Thermal infrared imaging spectroscopy of Shoemaker-Levy 9 impact sites: Spatial and vertical distributions of NH3, C2H4, and 10-μm dust emission

Caitlin A. Griffith, Bruno Bézard, Thomas K. Greathouse, Douglas M. Kelly, John H. Lacy, Keith S. Noll

Research output: Contribution to journalArticle

56 Scopus citations

Abstract

Spatially resolved spectroscopy of the Shoemaker-Levy 9 (SL9) sites traces the dynamical evolution of cometary material, upwelled tropospheric gas, and compounds produced when the plume splashed back upon the atmosphere. The emissions of impact-produced stratospheric NH3, C2H4, and dust were imaged at NASA's Infrared Telescope Facility, with Irshell (the U. Texas mid-IR echelle spectrometer) 21 hr and 6, 11, and 12 days following the K impact. The images covered a ~7 × 17″ region generally centered on the K site and were composed of 0.8 × 1 arcsec pixels, each containing a spectrum of resolution ~15,000. We find evidence for two sources of NH3. Most of the stratospheric NH3resided at ~20 mbar. A second reservoir existed above 1 mbar, with a column abundance ~120lower than that of the deeper source (2 ± 1 × 1017molecules cm-2above 40 mbar for the K site). The position of the high altitude NH3suggests that it rose and was quenched within the fireball and survived the splash. The 2 ± 1 × 1013g of low altitude NH3indicates that the K impact upwelled at least ~2 × 1016g of jovian gas from Jupiter's troposphere. Its altitude coincides with the level where static stability is maximum. The NH3lineshape 12 days following impact indicates a gradual depletion of the high altitude source, which suggests that NH3was partially shielded from UV radiation. Enhanced continuum emission observed around 908 and 948 cm-1and not at wavenumbers outside the silicate feature is consistent with 8 ± 4 × 1012g of cometary dust residing in the plume fallback region. The total mass of C2H4was found to be 1 ± 0.3 × 1012g and remained constant within error limits throughout the observations. The compounds above 1 mbar displayed differing horizontal coverages consistent with each molecule's role in a ballistic plume, having a range of temperatures. Ammonia at 20 mbar spread out with time; however, its coverage was never as extensive as that of the dark material seen in HST images. In contrast, the dust, C2H4, and HCN (B. Bézardet al.1997,Icarus125,94-120), observed at significantly lower pressures than NH3, covered a broader spatial extent, similar to the coverage of the ejecta blanket observed by HST. Six days following impact, the dust and C2H4spread 7° eastward of NH3, similar to the dark particulates. The quiescent behavior of the NH3at 20 mbar in contrast to the zonal drift of the dust indicates the presence of winds above 1 mbar that are disconnected from those in the lower stratosphere.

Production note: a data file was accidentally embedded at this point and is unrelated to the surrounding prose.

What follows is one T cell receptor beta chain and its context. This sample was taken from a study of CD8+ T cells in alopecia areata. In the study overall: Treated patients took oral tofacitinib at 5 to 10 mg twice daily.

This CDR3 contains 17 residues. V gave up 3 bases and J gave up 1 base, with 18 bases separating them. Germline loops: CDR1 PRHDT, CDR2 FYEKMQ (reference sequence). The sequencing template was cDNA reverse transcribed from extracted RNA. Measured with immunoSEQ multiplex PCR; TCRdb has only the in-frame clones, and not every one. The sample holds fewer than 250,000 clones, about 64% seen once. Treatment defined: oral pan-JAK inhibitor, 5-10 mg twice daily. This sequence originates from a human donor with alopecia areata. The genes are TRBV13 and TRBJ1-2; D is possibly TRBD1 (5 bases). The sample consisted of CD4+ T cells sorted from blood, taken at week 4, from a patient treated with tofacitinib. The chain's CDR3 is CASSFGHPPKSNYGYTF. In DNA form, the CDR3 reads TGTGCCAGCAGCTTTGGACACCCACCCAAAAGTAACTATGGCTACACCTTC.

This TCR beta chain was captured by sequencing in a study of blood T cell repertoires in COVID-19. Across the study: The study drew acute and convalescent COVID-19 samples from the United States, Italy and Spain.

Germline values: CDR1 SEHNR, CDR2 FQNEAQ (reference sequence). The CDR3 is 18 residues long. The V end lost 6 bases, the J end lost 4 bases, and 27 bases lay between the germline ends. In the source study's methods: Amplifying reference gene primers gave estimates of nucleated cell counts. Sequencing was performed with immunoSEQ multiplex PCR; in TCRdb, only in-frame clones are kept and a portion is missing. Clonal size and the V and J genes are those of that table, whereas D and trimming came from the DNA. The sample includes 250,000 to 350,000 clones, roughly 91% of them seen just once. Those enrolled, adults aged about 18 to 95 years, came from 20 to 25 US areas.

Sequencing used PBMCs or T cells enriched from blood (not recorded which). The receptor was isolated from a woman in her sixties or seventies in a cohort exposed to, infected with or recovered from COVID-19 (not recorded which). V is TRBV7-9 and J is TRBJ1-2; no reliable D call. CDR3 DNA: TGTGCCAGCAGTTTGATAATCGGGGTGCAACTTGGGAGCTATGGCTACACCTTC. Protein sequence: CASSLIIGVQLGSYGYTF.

Original languageEnglish (US)
Pages (from-to)275-293
Number of pages19
JournalIcarus
Volume128
Issue number2
DOIs
StatePublished - Aug 1 1997
Externally publishedYes

ASJC Scopus subject areas

  • Astronomy and Astrophysics
  • Space and Planetary Science

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